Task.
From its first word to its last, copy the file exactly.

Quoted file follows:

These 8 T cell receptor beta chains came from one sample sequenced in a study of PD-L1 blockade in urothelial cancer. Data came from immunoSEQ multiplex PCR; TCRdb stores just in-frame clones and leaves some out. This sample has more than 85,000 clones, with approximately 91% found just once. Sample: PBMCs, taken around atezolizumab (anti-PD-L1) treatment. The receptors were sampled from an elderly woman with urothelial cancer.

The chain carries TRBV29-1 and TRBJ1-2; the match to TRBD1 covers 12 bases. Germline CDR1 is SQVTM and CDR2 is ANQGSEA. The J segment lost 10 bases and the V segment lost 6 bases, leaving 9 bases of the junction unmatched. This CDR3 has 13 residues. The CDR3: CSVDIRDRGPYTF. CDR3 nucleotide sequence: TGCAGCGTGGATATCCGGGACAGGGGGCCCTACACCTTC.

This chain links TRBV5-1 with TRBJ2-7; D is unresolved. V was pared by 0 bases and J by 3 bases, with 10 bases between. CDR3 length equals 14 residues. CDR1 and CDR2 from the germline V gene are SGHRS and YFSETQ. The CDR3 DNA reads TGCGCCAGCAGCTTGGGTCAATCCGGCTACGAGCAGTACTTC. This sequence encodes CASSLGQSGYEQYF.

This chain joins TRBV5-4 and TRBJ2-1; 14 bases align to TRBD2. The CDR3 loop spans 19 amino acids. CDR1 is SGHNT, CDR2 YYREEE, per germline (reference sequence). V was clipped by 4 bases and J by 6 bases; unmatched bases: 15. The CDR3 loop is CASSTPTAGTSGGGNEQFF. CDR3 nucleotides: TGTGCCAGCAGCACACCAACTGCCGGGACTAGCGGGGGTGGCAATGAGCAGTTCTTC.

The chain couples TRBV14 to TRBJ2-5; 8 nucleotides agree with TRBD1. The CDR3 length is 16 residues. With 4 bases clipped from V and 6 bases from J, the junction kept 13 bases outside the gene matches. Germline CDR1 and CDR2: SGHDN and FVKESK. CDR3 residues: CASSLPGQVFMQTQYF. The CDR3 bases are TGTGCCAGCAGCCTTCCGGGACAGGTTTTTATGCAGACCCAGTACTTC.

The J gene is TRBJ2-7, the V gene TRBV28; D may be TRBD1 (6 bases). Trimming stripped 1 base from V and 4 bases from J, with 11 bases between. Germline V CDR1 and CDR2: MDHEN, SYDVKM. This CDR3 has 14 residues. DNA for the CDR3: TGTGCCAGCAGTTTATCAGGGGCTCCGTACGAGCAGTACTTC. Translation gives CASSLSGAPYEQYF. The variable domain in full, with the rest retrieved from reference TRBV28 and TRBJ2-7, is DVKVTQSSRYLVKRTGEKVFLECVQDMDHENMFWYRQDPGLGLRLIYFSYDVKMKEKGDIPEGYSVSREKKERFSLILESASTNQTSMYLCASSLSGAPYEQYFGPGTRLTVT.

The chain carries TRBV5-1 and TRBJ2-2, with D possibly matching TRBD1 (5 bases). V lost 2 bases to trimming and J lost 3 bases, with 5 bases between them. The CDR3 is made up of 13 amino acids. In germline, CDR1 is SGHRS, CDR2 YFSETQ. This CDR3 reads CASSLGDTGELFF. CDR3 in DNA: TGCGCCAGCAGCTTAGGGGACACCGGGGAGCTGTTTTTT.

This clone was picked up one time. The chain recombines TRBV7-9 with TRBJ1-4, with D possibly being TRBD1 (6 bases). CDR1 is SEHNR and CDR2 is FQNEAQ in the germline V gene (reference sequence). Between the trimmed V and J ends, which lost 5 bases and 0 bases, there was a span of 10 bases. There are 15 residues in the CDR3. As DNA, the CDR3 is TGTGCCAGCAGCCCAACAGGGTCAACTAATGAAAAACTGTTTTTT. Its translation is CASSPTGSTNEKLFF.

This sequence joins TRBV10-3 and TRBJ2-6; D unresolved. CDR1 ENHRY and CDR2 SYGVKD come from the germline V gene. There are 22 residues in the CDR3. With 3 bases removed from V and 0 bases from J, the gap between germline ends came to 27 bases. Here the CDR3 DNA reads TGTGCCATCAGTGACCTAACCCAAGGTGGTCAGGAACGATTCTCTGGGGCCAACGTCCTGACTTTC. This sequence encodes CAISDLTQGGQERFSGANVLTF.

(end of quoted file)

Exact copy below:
These 8 T cell receptor beta chains came from one sample sequenced in a study of PD-L1 blockade in urothelial cancer. Data came from immunoSEQ multiplex PCR; TCRdb stores just in-frame clones and leaves some out. This sample has more than 85,000 clones, with approximately 91% found just once. Sample: PBMCs, taken around atezolizumab (anti-PD-L1) treatment. The receptors were sampled from an elderly woman with urothelial cancer.

The chain carries TRBV29-1 and TRBJ1-2; the match to TRBD1 covers 12 bases. Germline CDR1 is SQVTM and CDR2 is ANQGSEA. The J segment lost 10 bases and the V segment lost 6 bases, leaving 9 bases of the junction unmatched. This CDR3 has 13 residues. The CDR3: CSVDIRDRGPYTF. CDR3 nucleotide sequence: TGCAGCGTGGATATCCGGGACAGGGGGCCCTACACCTTC.

This chain links TRBV5-1 with TRBJ2-7; D is unresolved. V was pared by 0 bases and J by 3 bases, with 10 bases between. CDR3 length equals 14 residues. CDR1 and CDR2 from the germline V gene are SGHRS and YFSETQ. The CDR3 DNA reads TGCGCCAGCAGCTTGGGTCAATCCGGCTACGAGCAGTACTTC. This sequence encodes CASSLGQSGYEQYF.

This chain joins TRBV5-4 and TRBJ2-1; 14 bases align to TRBD2. The CDR3 loop spans 19 amino acids. CDR1 is SGHNT, CDR2 YYREEE, per germline (reference sequence). V was clipped by 4 bases and J by 6 bases; unmatched bases: 15. The CDR3 loop is CASSTPTAGTSGGGNEQFF. CDR3 nucleotides: TGTGCCAGCAGCACACCAACTGCCGGGACTAGCGGGGGTGGCAATGAGCAGTTCTTC.

The chain couples TRBV14 to TRBJ2-5; 8 nucleotides agree with TRBD1. The CDR3 length is 16 residues. With 4 bases clipped from V and 6 bases from J, the junction kept 13 bases outside the gene matches. Germline CDR1 and CDR2: SGHDN and FVKESK. CDR3 residues: CASSLPGQVFMQTQYF. The CDR3 bases are TGTGCCAGCAGCCTTCCGGGACAGGTTTTTATGCAGACCCAGTACTTC.

The J gene is TRBJ2-7, the V gene TRBV28; D may be TRBD1 (6 bases). Trimming stripped 1 base from V and 4 bases from J, with 11 bases between. Germline V CDR1 and CDR2: MDHEN, SYDVKM. This CDR3 has 14 residues. DNA for the CDR3: TGTGCCAGCAGTTTATCAGGGGCTCCGTACGAGCAGTACTTC. Translation gives CASSLSGAPYEQYF. The variable domain in full, with the rest retrieved from reference TRBV28 and TRBJ2-7, is DVKVTQSSRYLVKRTGEKVFLECVQDMDHENMFWYRQDPGLGLRLIYFSYDVKMKEKGDIPEGYSVSREKKERFSLILESASTNQTSMYLCASSLSGAPYEQYFGPGTRLTVT.

The chain carries TRBV5-1 and TRBJ2-2, with D possibly matching TRBD1 (5 bases). V lost 2 bases to trimming and J lost 3 bases, with 5 bases between them. The CDR3 is made up of 13 amino acids. In germline, CDR1 is SGHRS, CDR2 YFSETQ. This CDR3 reads CASSLGDTGELFF. CDR3 in DNA: TGCGCCAGCAGCTTAGGGGACACCGGGGAGCTGTTTTTT.

This clone was picked up one time. The chain recombines TRBV7-9 with TRBJ1-4, with D possibly being TRBD1 (6 bases). CDR1 is SEHNR and CDR2 is FQNEAQ in the germline V gene (reference sequence). Between the trimmed V and J ends, which lost 5 bases and 0 bases, there was a span of 10 bases. There are 15 residues in the CDR3. As DNA, the CDR3 is TGTGCCAGCAGCCCAACAGGGTCAACTAATGAAAAACTGTTTTTT. Its translation is CASSPTGSTNEKLFF.

This sequence joins TRBV10-3 and TRBJ2-6; D unresolved. CDR1 ENHRY and CDR2 SYGVKD come from the germline V gene. There are 22 residues in the CDR3. With 3 bases removed from V and 0 bases from J, the gap between germline ends came to 27 bases. Here the CDR3 DNA reads TGTGCCATCAGTGACCTAACCCAAGGTGGTCAGGAACGATTCTCTGGGGCCAACGTCCTGACTTTC. This sequence encodes CAISDLTQGGQERFSGANVLTF.